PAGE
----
This year has been a hot year for the transgender theme. It seems to be on the news every week if not more – from Jenner to bathroom laws. We live in a world that is, more and more, questioning genders and the validity of them, or at least the number. I believe there are two for humans, and only two – male and female. But, in a culture that questions that truth, understanding what it means to be a man or woman can be tough…especially if you listen to main stream culture. And…if you succeed in understanding in theory, you still have the question of what does it look like, day-in and day-out.

In working with men, and being one myself, I have found four areas that seem to be helpful for us men in our own formation and in deepening our understanding of what it is to be a man…in the practical sense: our soul, our skills, our service and our solidarity.

As we focus on developing these four areas in our lives, our confidence in living our own masculinity will grow. As our confidence grows, so does our willingness to take on initiative and responsibility…which our culture desperately needs Christian men to do.

1. Soul

This one might not need much commentary, so I will keep it short under that assumption. As Catholics, we understand this means the immortal aspect of our being – the part that is joined with our body to make us human. Forming it, and allowing it to be transformed by God’s grace is very important. Without it, we risk losing heaven and spending eternity in hell. Not fun.

It also means, in my categorization, building our character. As men, it isn’t enough to just be pious. We need to be virtuous. We need courage, resilience, prudence, temperance, and all the rest. Men of character, joined with the grace of God, can change the world. If you don’t believe me, look at the lives of the saints. We have to form our souls.

2. Skills

Many young men these days are walking around more like either zombies or little boys. Part of this is because we lack mentors. Older men don’t invest in the lives of younger men, or actual boys even, like they did long ago. Skill sets don’t get passed down. Young men might love the vision of being a man in today’s world, but they don’t know what it means right here and right now today. Learning basic skills are a large part of that process of living as a man on a daily basis. When we understand the vision of what it is to be a Christian man, but we don’t really know what or how to do those things on a daily basis, we can feel paralyzed.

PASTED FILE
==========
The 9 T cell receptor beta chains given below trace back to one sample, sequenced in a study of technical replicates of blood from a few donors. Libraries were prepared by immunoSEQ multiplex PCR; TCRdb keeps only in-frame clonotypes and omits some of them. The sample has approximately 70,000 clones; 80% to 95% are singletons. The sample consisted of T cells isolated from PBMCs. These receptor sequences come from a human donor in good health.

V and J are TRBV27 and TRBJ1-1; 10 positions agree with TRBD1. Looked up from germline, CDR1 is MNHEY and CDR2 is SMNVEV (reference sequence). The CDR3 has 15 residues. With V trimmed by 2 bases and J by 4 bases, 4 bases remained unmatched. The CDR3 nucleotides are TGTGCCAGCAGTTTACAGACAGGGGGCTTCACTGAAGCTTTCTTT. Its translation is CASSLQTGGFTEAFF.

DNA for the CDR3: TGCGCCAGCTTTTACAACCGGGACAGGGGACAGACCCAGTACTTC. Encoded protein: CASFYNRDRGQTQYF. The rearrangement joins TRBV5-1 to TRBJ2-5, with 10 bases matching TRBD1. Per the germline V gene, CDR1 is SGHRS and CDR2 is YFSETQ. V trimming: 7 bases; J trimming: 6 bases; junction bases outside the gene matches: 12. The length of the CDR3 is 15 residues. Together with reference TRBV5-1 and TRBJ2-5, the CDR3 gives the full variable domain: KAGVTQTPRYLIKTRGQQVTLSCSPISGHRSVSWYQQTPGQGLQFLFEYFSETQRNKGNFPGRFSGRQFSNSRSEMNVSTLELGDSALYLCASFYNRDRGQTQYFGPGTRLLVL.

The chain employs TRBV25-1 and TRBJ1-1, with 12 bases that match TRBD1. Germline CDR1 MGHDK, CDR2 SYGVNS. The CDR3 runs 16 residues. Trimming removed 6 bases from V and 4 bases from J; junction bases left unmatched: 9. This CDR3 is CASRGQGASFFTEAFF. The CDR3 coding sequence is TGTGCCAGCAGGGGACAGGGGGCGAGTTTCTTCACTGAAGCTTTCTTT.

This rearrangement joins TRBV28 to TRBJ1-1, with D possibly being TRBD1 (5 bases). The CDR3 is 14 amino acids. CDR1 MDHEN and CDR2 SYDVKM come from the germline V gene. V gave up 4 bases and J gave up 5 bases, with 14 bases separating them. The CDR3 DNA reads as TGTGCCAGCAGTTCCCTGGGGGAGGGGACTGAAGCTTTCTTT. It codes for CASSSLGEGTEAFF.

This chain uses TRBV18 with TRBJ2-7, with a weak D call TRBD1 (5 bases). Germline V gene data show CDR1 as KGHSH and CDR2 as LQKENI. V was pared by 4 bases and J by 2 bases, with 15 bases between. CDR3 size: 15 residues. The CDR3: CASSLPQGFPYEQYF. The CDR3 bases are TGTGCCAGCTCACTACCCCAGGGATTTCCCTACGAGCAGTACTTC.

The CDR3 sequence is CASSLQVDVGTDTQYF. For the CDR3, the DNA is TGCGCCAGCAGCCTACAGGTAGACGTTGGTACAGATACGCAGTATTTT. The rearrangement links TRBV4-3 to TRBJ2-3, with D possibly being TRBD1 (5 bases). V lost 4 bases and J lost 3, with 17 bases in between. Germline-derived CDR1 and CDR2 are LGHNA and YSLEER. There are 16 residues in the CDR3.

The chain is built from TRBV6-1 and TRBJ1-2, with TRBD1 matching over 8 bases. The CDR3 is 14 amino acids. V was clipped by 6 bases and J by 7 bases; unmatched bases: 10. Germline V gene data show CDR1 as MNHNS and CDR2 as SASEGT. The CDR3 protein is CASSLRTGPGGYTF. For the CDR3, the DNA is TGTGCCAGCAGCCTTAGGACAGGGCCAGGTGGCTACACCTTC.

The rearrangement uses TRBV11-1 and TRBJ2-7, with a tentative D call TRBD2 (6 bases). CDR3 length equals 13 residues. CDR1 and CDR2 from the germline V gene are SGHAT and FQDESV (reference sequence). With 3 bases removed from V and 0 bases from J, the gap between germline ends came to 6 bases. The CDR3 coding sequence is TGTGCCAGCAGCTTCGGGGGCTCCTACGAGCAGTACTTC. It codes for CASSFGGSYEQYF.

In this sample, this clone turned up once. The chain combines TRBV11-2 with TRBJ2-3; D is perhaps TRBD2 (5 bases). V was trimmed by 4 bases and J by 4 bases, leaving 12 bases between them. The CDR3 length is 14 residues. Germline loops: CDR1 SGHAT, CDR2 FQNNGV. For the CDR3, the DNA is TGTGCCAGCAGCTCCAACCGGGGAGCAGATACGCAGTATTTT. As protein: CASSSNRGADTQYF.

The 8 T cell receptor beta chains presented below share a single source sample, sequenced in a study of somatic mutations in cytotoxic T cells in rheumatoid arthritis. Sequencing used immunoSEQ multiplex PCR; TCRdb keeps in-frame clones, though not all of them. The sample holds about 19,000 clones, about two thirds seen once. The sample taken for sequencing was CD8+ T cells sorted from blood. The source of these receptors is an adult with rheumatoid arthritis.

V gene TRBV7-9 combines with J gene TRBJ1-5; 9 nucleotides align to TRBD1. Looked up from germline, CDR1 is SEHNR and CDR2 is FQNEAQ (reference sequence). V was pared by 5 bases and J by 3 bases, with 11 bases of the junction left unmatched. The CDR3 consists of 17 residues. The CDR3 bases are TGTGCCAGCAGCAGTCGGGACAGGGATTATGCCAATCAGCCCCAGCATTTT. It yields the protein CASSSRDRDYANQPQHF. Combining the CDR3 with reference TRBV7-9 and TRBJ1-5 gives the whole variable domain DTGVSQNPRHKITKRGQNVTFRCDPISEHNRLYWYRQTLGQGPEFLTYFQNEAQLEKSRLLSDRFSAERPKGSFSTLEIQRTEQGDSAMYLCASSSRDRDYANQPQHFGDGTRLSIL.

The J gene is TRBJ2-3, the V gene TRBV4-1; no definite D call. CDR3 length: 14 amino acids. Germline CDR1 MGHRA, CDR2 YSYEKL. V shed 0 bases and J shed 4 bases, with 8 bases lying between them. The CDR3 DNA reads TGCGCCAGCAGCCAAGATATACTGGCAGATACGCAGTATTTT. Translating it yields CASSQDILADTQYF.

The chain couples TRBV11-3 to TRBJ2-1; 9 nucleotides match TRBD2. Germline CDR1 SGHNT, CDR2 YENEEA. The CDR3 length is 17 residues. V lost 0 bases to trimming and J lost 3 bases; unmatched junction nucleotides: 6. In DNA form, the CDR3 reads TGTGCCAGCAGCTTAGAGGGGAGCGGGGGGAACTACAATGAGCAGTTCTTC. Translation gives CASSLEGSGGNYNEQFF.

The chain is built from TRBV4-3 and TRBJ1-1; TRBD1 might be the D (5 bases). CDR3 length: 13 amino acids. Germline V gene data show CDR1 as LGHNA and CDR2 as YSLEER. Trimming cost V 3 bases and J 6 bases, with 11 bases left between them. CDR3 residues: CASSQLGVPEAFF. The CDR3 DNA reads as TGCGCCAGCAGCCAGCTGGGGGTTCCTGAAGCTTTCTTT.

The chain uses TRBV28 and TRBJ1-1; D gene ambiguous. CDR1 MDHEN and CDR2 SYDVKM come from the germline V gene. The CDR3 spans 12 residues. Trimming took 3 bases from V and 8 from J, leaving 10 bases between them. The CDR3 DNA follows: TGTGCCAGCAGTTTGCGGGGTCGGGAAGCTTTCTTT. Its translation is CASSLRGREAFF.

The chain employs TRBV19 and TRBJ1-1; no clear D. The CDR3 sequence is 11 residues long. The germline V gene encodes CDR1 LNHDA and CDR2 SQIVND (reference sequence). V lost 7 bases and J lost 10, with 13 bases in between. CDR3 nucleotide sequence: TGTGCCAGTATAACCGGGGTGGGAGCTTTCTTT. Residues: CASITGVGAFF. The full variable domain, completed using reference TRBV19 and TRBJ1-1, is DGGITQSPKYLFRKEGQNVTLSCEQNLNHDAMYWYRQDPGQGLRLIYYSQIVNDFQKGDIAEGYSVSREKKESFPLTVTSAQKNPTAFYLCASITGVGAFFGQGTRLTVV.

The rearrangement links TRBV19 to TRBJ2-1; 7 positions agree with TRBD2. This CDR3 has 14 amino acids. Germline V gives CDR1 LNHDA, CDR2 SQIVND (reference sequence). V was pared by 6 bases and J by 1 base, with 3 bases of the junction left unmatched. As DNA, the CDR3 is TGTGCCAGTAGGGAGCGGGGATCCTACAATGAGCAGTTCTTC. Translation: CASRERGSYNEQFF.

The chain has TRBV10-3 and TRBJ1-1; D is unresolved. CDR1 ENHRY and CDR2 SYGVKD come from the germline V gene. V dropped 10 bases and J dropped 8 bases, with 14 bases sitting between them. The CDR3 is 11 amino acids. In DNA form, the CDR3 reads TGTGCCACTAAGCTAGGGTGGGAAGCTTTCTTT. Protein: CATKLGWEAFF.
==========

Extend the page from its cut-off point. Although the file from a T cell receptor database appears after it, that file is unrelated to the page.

As we develop our basic skill set, we will build our confidence in taking action. This could be anything from learning how to fish (so you can take your children out to the lake and fish with them) to learning how to change a tire to understanding how to shoot a gun to knowing tips on how to excel in a job interview. The list is nearly endless. I am saddened at the thought that our young men these days might only be good at video games, fantasy football and social media posts.

We need to learn real life skills so we can shape the culture, and other men.

3. Service

Pope Francis, among others, is doing a great job reminding us that Jesus was clear in his command to serve the poor. This is a basic duty of a disciple and a wonderful opportunity for grace (it is a work of mercy, in the year of mercy). The amazing thing about service is that it doesn’t have to be dramatic. It does have to be done in love. And this is a tremendous gift to men, who need to become servant leaders – whether it be in the workforce, the home or the community. It also helps us develop compassion, so important in finding a fulfilling life and living authentically the gospel.

If we look around our neighborhood or parish, I have no doubt we will find a chance to serve.

4. Solidarity

As men in pursuit of a God-man who was brutally killed, we need a brotherhood to survive. In college I had great buddies, but they really were only drinking buddies. When I chose to follow Christ, our friendship didn’t really last. By solidarity, I mean actual brothers you are pursuing Jesus with, holding each other accountable and striving to sharpen each other as iron sharpens iron.

If we seek to grow in these four areas of our life, we will change. We will become, or at least make progress, men with chests. Here is the bonus feature: if we seek to invite men into this experience with us, not only we will change, but we will help other men experience a similar transformation.

And men, if we become who we were made to be, we will set the world on fire.

05 31 2016
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  • Bruce Hartong

    I find this to be so true. Our young men here in the states are lacking mentors. Scouting was a great way when I was young but fewer young men are going that route.
    In other countries they encourage young men to mentor with a older friend. So I try and be cordial to these young men and pass along what I can.
    I also thank God for my close friends who are striving to be the men they need to be for their families as well as earn their place in heaven.

    • Thomas

      Thanks Bruce. And thanks for doing what you can for younger men!

  • Rich

    If you were to read "Man of Steel and Velvet" by Aubrey Anderlin or "The Man in the Mirror" by Patrick Morley, you get a true sense on how much our culture is failing our young men. We need more mentors as well as involved fathers taking the lead!

    • Thomas

      Thanks for your comment. Totally agree!